After months of speculation, NASA has confirmed the final design of the Space Launch System (SLS) - a heavy lift launch vehicle expected to launch NASA payloads into deep space by 2017.
The first rockets will be capable of lifting 70 tonnes to low Earth orbit (LEO), and later versions will be scaled up to 130 tonnes.
With a minimum of 10% greater thrust than the massive Saturn V rocket, which took the Apollo astronauts to the Moon, SLS will be the largest and most powerful launch vehicle ever built.
The first stage of SLS will be powered by three Rocketdyne RD-25D/E rockets, also known as Space Shuttle main engines (SSME), assisted in the first minutes of flight by two five-segment solid rocket boosters also derived from Shuttle systems.
Later launch systems may have as many as five SSMEs. The second stage will be powered by the Rocketdyne J-2X, currently under development.
The solid rocket boosters will have a role in the first launch, but launches thereafter will use boosters still to be selected in an open competition, using either solid or liquid fuels.
The competition is expected to begin shortly, according to NASA, with an industry day to be held on 29 September.
US-based Alliant TechSystems (ATK), the solid rocket boosters' manufacturer, conducted the first full-scale test of the booster on 8 September. The test was successful, according to ATK.
Bringing the launch system to first flight, scheduled for 2017, is expected to cost $18 billion.
Details of the vehicle's cost beyond 2017, including the development of the 130 tonne version, support or launch costs, are unavailable.
"At this point it's not appropriate to talk about what that final cost is until we have a better idea of our mission," said William Gerstenmaier, NASA associate administrator.
Internal NASA documents, leaked to the media in August, showed a potential lifetime cost of up to $38 billion.
The confirmation announcement was made from the US Senate building in Washington DC, indicative of SLS's strong congressional support.
The project has been the subject of bitter political battles between NASA and the Senate, culminating in a Senate subpoena for design documents and a series of angry letters.
"We have been frustrated, I think that's no secret," said Texas Senator Kay Bailey Hutchinson. "It came to a head that there was a leak that issued a hypothetical set of circumstances which would double the cost of this space launch system, and that's when [Florida] Senator [Bill] Nelson and I came forward saying, 'this is sabotage.'"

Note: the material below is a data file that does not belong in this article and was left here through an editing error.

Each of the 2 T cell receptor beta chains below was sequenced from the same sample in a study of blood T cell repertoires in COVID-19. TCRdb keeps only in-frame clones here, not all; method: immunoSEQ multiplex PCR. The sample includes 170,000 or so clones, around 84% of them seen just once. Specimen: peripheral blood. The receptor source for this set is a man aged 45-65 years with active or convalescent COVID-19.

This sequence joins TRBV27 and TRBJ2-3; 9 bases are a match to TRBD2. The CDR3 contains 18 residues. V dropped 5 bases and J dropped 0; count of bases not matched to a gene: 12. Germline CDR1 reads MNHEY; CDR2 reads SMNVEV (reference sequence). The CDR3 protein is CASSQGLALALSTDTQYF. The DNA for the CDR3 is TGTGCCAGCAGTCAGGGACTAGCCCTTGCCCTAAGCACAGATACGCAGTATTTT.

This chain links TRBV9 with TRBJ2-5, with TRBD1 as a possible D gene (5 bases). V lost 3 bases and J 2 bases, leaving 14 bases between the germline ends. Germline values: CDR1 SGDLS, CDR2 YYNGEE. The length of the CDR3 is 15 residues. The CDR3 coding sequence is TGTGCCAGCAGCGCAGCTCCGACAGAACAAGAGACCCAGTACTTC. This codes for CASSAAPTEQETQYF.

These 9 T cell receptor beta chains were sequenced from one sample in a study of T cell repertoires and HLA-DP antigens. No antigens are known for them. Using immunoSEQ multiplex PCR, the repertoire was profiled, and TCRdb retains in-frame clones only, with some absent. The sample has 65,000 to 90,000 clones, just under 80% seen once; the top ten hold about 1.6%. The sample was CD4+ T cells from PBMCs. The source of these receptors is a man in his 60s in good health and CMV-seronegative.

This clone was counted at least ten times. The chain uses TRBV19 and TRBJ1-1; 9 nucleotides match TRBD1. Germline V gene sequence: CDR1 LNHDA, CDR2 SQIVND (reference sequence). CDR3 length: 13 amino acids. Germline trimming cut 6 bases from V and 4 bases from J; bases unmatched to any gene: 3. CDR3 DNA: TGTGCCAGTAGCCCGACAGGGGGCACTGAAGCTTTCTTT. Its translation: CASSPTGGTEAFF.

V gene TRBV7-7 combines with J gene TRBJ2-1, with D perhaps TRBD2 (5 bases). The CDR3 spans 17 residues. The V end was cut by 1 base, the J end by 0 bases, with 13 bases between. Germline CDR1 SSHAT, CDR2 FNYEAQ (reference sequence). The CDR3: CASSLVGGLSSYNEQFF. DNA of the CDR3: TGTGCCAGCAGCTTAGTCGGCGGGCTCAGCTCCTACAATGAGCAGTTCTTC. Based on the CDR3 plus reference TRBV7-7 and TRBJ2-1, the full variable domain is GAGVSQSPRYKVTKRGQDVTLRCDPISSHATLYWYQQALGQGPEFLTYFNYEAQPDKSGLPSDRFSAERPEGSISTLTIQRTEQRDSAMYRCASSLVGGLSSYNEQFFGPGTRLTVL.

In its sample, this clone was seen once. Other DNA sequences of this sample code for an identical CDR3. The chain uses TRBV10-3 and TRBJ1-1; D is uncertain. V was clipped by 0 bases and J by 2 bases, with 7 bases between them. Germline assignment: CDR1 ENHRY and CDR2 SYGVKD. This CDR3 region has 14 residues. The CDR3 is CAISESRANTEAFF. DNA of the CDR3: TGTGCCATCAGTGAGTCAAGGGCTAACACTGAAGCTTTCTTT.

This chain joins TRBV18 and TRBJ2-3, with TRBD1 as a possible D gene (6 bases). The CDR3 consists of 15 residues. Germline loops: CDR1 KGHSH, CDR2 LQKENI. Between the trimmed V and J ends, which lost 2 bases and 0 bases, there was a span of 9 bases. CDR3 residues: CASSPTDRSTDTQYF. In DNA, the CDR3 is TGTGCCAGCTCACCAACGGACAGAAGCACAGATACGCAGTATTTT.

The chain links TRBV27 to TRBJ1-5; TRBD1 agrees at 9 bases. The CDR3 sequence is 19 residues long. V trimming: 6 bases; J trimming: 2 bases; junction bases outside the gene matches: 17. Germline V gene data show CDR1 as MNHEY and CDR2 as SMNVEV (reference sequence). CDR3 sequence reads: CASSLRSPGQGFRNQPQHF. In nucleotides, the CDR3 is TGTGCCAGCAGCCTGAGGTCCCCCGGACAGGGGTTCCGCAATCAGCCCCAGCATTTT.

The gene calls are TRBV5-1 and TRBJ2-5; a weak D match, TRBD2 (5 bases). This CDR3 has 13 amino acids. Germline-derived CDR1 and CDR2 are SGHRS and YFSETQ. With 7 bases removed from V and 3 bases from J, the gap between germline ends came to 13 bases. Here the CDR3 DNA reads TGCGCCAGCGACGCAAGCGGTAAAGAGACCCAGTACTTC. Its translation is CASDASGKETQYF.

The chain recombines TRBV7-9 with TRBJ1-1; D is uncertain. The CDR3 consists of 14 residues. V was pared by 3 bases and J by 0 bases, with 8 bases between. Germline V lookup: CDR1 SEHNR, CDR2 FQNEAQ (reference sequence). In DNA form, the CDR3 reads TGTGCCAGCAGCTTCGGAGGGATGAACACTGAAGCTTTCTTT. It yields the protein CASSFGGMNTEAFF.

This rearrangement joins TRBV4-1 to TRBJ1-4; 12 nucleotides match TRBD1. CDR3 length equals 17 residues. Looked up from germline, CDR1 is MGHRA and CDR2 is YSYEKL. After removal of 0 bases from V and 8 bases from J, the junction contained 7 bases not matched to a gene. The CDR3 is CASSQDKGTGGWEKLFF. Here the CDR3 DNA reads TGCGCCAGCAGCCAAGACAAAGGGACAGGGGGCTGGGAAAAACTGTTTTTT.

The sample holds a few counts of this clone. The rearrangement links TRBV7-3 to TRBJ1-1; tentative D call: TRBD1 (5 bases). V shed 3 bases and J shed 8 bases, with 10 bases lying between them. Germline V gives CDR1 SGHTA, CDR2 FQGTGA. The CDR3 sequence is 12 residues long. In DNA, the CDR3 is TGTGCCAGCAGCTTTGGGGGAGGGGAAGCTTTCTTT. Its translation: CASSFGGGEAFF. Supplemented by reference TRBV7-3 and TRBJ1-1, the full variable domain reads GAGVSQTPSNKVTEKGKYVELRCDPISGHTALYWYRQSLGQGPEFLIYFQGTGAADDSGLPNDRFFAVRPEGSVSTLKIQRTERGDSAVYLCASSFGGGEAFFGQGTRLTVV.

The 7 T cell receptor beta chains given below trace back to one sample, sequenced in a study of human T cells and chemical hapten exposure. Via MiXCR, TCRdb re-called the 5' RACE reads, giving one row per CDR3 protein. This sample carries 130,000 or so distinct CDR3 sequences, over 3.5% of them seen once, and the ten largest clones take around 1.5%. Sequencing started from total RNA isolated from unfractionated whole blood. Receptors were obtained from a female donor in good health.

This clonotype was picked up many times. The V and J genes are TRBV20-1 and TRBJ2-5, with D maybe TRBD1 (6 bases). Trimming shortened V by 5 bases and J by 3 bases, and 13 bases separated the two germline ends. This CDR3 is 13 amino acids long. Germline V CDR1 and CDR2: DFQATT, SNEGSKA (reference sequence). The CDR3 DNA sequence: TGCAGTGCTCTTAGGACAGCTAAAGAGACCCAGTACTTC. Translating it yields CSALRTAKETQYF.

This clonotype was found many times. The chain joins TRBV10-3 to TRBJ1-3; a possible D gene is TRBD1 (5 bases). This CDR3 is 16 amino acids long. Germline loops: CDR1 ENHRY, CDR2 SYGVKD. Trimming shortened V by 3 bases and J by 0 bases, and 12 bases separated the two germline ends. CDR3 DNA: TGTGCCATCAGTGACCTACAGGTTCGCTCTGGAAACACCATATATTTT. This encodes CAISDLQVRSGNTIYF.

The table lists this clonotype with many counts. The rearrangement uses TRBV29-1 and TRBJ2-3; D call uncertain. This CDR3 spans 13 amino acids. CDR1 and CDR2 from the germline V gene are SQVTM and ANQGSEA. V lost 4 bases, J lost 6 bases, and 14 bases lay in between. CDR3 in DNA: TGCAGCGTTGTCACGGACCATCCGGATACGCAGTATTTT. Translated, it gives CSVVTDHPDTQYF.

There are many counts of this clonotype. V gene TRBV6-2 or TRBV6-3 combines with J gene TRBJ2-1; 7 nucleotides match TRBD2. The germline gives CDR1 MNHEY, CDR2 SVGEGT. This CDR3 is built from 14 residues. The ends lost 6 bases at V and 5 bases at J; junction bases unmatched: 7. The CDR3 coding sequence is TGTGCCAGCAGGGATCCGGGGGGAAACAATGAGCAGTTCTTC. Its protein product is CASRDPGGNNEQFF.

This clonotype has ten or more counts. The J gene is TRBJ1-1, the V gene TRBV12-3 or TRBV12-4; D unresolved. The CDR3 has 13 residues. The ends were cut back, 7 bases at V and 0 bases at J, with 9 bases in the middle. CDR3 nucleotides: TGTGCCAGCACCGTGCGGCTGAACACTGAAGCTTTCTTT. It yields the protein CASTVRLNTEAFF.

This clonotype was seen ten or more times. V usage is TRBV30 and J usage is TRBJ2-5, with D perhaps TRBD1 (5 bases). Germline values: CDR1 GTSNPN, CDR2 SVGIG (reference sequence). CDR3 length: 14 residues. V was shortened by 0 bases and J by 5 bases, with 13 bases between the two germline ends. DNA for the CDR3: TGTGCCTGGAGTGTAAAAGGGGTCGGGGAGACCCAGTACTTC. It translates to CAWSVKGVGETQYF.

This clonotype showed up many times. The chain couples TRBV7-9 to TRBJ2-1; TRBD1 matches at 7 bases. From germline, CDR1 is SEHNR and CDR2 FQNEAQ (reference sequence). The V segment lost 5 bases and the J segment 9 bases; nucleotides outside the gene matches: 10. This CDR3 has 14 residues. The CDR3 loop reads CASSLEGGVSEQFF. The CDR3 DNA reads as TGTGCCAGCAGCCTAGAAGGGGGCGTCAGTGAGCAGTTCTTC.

The main bone of contention is that SLS will certainly cost a lot of money, but lacks a clear mission. SLS is not optimised for any particular flight, unlike the mighty Saturn rockets.
Many in the space business recall the aimlessness and political machinations that compromised the Space Shuttle programme, turning what was intended to be a cheap quick-launch capability into a rarely launched and massively expensive spacecraft.
SLS promises to drain NASA's small and shrinking resource pool for years to come, and leaves the organisation without a clear definition of success - but on the hook for failures.
SLS is perceived by many to be foisted upon NASA by legislators as a high tech make-work programme. In some circles it is derisively referred to as the "Senate Launch System".
The sole expected payload is the Multi-Purpose Crew Vehicle (MPCV), to be launched on exploration missions to destinations unknown.
"We've talked conceptually about different destinations. What we've been tasked to do is to build a capability-driven framework," said Gerstenmaier.
The first manned flight is not expected to take place until 2021. SLS's considerable lift capabilities could allow heavier unmanned payloads, and its sheer size allows of greater volume. However, no such payloads have been designed.
SLS is the most recent iteration of a series of large planned launch vehicles that have been cancelled and resurrected in various forms, notably the Ares V launch vehicle.
Despite a notable resemblance to the Ares V, including a very similar upper stage, the lower stage is substantially different in design.
Despite heavy usage of Shuttle parts, including liquid and solid engines and a significant amount of internal components, Gerstenmaier said: "It's not fair to say this is a rocket built from Shuttle parts."
Jim Albaugh, chief executive of Boeing Commercial Airplanes and former head of Boeing's space business, said he welcomed NASA's announcement about the heavy launcher.
However, he posed a question: "Will we have the resolve to see it through?"
He noted that NASA has cancelled other major launch programmes, including the Ares.
David Hess, chief executive of Pratt & Whitney - parent company of Rocketdyne - was was also sceptical about the programme's future.
The announcement was "encouraging", he said, but it "does not preserve our future in space."